Connection Between Drugs and Crime Remains Prominent
Posted August 12, 1998
FAYETTEVILLE — Police say McNeill murder suspect Nathaniel Fair Jr. was in Durham Wednesday night to buy drugs. His father says he has a drug problem. The connection between drugs and criminal activity is overwhelming.
The Justice Department says 80 percent of the people who commit crimes are addicted to drugs or alcohol. Many addicts will do just about anything to support their habit.
"I would lie, cheat and steal," Sylvia Robinson, 47, said. Robinson says she's the daughter of a drug dealer, who became a drug addict herself. To get a quick fix, she often stole more than 100 dollars a day to buy heroin and cocaine. What she did to get the money landed her in jail for more than a year.
"It was just like having a job, you got ready to go out and steal and rob, that was your job so you could buy your drugs," Robinson explained.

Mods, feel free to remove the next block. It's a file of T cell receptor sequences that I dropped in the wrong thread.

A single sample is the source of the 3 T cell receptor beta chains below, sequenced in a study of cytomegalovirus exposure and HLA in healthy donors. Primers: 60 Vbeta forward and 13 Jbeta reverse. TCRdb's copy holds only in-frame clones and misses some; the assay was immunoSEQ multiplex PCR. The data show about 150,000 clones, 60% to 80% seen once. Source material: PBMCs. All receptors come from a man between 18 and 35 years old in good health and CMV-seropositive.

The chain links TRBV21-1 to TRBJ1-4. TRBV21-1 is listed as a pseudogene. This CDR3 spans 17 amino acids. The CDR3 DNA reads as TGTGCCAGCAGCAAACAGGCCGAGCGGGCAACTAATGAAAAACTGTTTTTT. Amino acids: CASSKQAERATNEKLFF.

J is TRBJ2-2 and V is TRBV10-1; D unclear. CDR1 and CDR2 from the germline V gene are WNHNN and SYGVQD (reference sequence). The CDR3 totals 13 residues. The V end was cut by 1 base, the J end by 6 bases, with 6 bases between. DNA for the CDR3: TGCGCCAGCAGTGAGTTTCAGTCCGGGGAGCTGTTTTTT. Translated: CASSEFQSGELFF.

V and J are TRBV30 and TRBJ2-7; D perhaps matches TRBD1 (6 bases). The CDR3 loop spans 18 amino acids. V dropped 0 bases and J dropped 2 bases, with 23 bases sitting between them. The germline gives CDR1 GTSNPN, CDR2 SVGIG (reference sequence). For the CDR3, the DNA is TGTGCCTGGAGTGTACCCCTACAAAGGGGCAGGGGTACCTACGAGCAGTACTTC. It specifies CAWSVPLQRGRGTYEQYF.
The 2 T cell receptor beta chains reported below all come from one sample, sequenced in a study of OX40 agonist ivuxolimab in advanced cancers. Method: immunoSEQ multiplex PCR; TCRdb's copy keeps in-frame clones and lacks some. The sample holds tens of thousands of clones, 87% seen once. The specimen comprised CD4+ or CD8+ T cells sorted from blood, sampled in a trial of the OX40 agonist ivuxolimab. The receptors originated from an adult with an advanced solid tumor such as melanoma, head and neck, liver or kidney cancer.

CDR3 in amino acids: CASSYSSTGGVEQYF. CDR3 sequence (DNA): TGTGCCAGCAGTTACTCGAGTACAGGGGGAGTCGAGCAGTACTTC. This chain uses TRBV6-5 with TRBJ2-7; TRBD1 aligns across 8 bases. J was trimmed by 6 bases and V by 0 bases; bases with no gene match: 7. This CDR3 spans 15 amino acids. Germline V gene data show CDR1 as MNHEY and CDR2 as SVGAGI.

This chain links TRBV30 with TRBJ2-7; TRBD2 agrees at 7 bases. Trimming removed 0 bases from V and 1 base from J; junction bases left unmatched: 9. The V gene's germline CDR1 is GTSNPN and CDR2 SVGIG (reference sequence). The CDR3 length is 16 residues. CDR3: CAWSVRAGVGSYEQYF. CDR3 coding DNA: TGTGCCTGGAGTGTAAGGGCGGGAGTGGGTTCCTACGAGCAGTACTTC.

Nationwide, the number of criminals committing crimes for drugs is staggering. One of every 144 American adults is behind bars for a crime where drugs or alcohol was involved.
The counselors here at the TASC program knows all too well what drug users will do to support their habit. Ninety-five percent of their clients have committed crimes to get drugs.
TASC or Treatment Alternatives to Street Crimes finds offenders the treatment they need. Director Andy Miller says the crimes will only get worse if the abuser does not get help.
"We've seen cases where people start out at petty theft and graduate to armed robberies and attempted bank robberies," TASC Director Andy Miller said. "As their drug cravings grow, the need for more money grows, and you know they're capable of doing almost anything.
More than anything, Robinson wants to lead a drug and crime free life. She says through treatment at the Cumberland County Mental Health Center, she has been clean for seven months.
Experts say one of the biggest reasons drug addicts don't seek help is because they don't know help is available.